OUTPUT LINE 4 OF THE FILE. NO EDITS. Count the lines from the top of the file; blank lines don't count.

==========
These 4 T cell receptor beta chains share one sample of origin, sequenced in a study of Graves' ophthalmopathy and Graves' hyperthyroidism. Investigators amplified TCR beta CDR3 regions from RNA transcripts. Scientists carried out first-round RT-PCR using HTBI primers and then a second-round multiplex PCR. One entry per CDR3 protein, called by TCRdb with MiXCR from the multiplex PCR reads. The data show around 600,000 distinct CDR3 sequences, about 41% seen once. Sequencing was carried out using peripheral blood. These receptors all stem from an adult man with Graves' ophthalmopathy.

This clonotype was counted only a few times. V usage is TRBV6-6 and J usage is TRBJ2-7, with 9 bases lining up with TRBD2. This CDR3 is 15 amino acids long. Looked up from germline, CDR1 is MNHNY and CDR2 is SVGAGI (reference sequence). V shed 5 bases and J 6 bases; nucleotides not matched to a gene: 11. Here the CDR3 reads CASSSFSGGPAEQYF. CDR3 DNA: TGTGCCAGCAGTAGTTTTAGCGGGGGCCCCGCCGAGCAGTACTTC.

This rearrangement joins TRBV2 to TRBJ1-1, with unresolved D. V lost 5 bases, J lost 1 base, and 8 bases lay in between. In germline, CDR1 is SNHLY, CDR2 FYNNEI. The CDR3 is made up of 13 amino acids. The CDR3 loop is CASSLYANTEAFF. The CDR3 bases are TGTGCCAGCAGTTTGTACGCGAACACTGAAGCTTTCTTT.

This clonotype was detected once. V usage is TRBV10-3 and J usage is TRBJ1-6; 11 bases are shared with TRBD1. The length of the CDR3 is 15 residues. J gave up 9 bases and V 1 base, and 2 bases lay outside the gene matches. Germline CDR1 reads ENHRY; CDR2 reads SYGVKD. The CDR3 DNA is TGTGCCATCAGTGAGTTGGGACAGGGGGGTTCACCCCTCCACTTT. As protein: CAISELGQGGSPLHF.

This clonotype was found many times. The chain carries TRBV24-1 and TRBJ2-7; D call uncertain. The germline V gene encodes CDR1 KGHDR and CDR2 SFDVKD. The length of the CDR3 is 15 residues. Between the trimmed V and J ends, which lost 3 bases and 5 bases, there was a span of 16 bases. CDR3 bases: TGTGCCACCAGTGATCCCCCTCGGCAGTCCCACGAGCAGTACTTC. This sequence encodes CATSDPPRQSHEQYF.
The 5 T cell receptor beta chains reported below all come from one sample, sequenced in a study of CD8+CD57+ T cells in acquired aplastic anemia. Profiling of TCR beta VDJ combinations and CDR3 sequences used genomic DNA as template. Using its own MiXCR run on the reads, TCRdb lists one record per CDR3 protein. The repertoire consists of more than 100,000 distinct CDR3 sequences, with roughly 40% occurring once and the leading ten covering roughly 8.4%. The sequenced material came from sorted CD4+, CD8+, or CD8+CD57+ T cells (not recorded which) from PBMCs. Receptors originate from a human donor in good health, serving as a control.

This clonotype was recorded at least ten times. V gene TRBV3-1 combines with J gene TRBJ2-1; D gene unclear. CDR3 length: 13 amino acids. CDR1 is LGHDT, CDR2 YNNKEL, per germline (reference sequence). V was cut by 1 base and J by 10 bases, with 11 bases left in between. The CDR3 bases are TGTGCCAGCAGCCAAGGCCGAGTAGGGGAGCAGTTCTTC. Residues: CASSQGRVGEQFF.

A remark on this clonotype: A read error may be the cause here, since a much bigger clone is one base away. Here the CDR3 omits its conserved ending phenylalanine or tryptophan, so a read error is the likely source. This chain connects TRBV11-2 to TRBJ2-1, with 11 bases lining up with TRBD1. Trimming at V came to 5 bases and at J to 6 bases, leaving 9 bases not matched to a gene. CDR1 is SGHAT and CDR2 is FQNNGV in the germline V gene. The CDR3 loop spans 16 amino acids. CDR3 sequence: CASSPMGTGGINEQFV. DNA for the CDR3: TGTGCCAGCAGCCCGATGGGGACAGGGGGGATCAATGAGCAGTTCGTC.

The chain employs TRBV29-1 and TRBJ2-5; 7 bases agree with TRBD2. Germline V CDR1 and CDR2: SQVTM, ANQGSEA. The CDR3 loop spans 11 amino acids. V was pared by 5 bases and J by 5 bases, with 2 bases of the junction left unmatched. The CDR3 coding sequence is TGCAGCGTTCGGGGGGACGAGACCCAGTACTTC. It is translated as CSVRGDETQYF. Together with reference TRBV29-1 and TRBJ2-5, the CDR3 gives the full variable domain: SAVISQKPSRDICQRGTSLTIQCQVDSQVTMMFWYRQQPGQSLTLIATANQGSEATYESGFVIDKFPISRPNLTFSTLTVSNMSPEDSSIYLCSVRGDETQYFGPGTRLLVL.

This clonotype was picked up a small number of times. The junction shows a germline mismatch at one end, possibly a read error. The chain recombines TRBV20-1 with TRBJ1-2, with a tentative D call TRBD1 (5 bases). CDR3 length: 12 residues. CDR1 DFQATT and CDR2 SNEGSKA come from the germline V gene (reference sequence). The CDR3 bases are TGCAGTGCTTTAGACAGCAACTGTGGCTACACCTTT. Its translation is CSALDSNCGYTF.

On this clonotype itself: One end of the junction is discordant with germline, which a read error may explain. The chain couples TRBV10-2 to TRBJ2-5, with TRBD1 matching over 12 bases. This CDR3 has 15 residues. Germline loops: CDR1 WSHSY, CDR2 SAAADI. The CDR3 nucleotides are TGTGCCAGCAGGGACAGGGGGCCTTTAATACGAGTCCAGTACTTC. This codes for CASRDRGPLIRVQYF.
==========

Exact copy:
This clonotype was detected once. V usage is TRBV10-3 and J usage is TRBJ1-6; 11 bases are shared with TRBD1. The length of the CDR3 is 15 residues. J gave up 9 bases and V 1 base, and 2 bases lay outside the gene matches. Germline CDR1 reads ENHRY; CDR2 reads SYGVKD. The CDR3 DNA is TGTGCCATCAGTGAGTTGGGACAGGGGGGTTCACCCCTCCACTTT. As protein: CAISELGQGGSPLHF.